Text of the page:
- Olaf Stapledon, Last Men in London (1932), Chapter II
- Capitalism prospers in an environment with a peculiar combination of self-interested behavior - enough to induce individuals to look for profitable activities - and non-self-interested behavior, where one's word is one's honor, where social rather than economic sanctions suffice to enforce contracts.
- Joseph E. Stiglitz, Whither Socialism? (1994), chapter 16, p. 271
- It is the fundamental wisdom of the capitalist system that it functions irrespective of the wisdom or the stupidity of the capitalists.
- Gustav Stolper, in This Age of Fables (1942), Part I, Ch. 8, Sec. 10, p. 167
- Production for sale in a market in which the object is to realize the maximum profit is the essential feature of a capitalist world-economy. In such a system production is constantly expanded as long as further production is profitable, and men constantly innovate new ways of producing things that will expand the profit margin.
- Immanuel Wallerstein (1979) The Capitalist World-Economy. p. 15
- Socialism is the total opposite of capitalism/imperialism. It is the rejection of empire and white supremacy. Socialism is the violent overthrow of the bourgeoisie, the establishment of the dictatorship of the proletariat, and the eradication of the social system based on profit. Socialism means control of the productive forces for the good of the whole community instead of the few who live on hilltops and in mansions. Socialism means priorities based on human need instead of corporate greed. Socialism creates the conditions for a decent and creative quality of life for all.
- The Weather Underground, Prairie Fire (1974)
- The disappearance of the heroic ideal is always accompanied by the growth of commercialism. There is a cause-and-effect relationship here, for the man of commerce is by the nature of things a relativist; his mind is constantly on the fluctuating values of the marketplace, and there is no surer way to fail than to dogmatize and moralize about things.
- Richard Weaver, Ideas Have Consequences (Chicago: 1948), p. 32
- In contrast to all other forms of domination, the economic domination of capital cannot, because of its 'impersonal character', be ethically regulated. ... The competitiveness, the market, the labour market, the monetary market, the commodity market, in one word 'objective' considerations, neither ethical nor anti-ethical, but simply non-ethical ... determine behaviour at the decisive points.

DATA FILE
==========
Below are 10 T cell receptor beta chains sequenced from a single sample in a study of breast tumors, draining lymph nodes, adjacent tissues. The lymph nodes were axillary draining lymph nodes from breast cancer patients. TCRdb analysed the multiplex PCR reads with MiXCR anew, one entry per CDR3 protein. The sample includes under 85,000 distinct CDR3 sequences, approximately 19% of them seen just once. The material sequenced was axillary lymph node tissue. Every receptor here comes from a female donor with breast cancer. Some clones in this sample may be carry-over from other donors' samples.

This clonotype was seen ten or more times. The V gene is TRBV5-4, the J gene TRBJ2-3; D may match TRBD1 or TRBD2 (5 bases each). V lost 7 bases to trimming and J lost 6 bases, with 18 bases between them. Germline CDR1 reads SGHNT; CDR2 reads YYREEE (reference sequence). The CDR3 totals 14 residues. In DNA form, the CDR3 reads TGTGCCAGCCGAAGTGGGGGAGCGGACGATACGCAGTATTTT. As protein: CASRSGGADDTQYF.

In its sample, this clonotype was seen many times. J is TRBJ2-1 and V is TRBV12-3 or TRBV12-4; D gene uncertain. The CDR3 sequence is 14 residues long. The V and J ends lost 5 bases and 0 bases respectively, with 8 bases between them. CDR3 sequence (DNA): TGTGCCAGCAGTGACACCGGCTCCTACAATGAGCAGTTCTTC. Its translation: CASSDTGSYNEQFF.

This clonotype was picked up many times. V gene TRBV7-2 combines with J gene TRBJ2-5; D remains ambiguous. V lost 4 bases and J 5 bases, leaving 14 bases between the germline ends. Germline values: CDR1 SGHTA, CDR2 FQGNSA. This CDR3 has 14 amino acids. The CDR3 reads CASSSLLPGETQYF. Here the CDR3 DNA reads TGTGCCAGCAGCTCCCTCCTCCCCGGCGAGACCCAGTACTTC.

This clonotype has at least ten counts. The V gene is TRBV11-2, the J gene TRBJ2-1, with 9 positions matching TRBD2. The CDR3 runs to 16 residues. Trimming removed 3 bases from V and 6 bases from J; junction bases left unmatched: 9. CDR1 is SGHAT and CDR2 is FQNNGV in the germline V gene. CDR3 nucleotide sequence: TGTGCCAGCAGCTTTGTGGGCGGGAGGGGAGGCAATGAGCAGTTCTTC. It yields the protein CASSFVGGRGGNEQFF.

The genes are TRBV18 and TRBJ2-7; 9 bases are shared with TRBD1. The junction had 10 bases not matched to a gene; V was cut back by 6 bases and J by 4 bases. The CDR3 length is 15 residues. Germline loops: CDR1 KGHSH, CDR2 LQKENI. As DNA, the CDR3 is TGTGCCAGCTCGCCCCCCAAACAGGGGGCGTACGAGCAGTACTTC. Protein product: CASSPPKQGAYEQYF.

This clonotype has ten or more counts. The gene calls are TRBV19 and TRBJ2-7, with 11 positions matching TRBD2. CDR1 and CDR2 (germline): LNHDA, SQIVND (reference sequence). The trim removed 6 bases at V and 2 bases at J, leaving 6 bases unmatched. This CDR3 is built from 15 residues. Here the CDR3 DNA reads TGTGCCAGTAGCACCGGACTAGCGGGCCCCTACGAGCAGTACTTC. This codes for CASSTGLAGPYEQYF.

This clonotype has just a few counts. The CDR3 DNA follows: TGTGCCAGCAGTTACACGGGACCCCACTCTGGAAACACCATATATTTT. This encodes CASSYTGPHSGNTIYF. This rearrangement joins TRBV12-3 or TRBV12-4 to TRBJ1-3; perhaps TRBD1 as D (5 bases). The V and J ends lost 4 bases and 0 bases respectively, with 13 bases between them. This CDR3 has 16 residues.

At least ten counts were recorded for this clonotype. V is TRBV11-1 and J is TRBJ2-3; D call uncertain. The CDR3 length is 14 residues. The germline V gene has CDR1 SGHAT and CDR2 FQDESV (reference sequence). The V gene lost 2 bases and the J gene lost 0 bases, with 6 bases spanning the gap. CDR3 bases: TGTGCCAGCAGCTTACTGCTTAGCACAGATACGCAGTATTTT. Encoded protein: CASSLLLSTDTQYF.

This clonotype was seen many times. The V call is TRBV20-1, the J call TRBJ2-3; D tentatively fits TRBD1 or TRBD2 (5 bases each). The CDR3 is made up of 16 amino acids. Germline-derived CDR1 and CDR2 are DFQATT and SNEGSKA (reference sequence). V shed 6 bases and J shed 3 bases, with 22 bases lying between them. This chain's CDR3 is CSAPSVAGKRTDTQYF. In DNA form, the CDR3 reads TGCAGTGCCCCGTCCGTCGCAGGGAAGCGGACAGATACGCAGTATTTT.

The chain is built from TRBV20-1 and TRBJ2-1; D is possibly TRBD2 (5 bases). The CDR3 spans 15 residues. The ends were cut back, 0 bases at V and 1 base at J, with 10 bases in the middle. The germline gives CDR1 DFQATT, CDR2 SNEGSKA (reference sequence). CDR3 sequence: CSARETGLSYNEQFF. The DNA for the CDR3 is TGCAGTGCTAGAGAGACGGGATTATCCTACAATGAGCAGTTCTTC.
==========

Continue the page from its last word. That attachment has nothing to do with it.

- Max Weber, Economy and Society (1923), in The War of Gods: Religion and Politics in Latin America (1996), p. 143
- It is above all the impersonal and economically rationalized (but for this very reason ethically irrational) character of purely commercial relationships that evokes the suspicion, never clearly expressed but all the more strongly felt, of ethical religions. For every purely personal relationship of man to man, of whatever sort and even including complete enslavement, may be subjected to ethical requirements and ethically regulated. This is true because the structures of these relationships depend upon the individual wills of the participants, leaving room in such relations for manifestations of the virtue of charity. But this is not the situation in the realm of economically rationalised relationships, where personal control is exercised in inverse ratio to the degree of rational differentiation of the economic structure.
- We will define a capitalistic economic action as one which rests on the expectation of profit by the utilization of opportunities for exchange, that is on (formally) peaceful chances of profit...Unlimited greed for gain is not in the least identical with capitalism, and is still less its spirit. Capitalism may even be identical with the restraint, or at least a rational tempering, of this irrational impulse. But capitalism is identical with the pursuit of profit, and forever renewed profit, by means of conscious, rational, capitalistic enterprise.
- Max Weber, The Protestant Ethic and the Spirit of Capitalism
- Thus the capitalism of today, which has come to dominate economic life, educates and selects the economic subjects which it needs through a process of economic survival of the fittest. But here one can easily see the limits of the concept of selection as a means of historical explanation. In order that a manner of life so well adapted to the peculiarities of capitalism could be selected at all, i.e. should come to dominate others, it had to originate somewhere, and not in isolated individuals alone, but as a way of life common to whole groups of men.
- The people filled with the spirit of capitalism today tend to be indifferent, if not hostile, to the Church. The thought of the pious boredom of paradise has little attraction for their active natures; religion appears to them as a means of drawing people away from labor in this world. If you ask them what is the meaning of their restless activity, why they are never satisfied with what they have, thus appearing so senseless to any purely worldly view of life, they would perhaps give the answer, if they know any at all: “to provide for my children and grandchildren.” But more often and, since that motive is not peculiar to them, but was just as effective for the traditionalist, more correctly, simply: that business with its continuous work has become a necessary part of their lives. That is in fact the only possible motivation, but it at the same time expresses what is, seen from the viewpoint of personal happiness, so irrational about this sort of life, where a man exists for the sake of his business, instead of the reverse.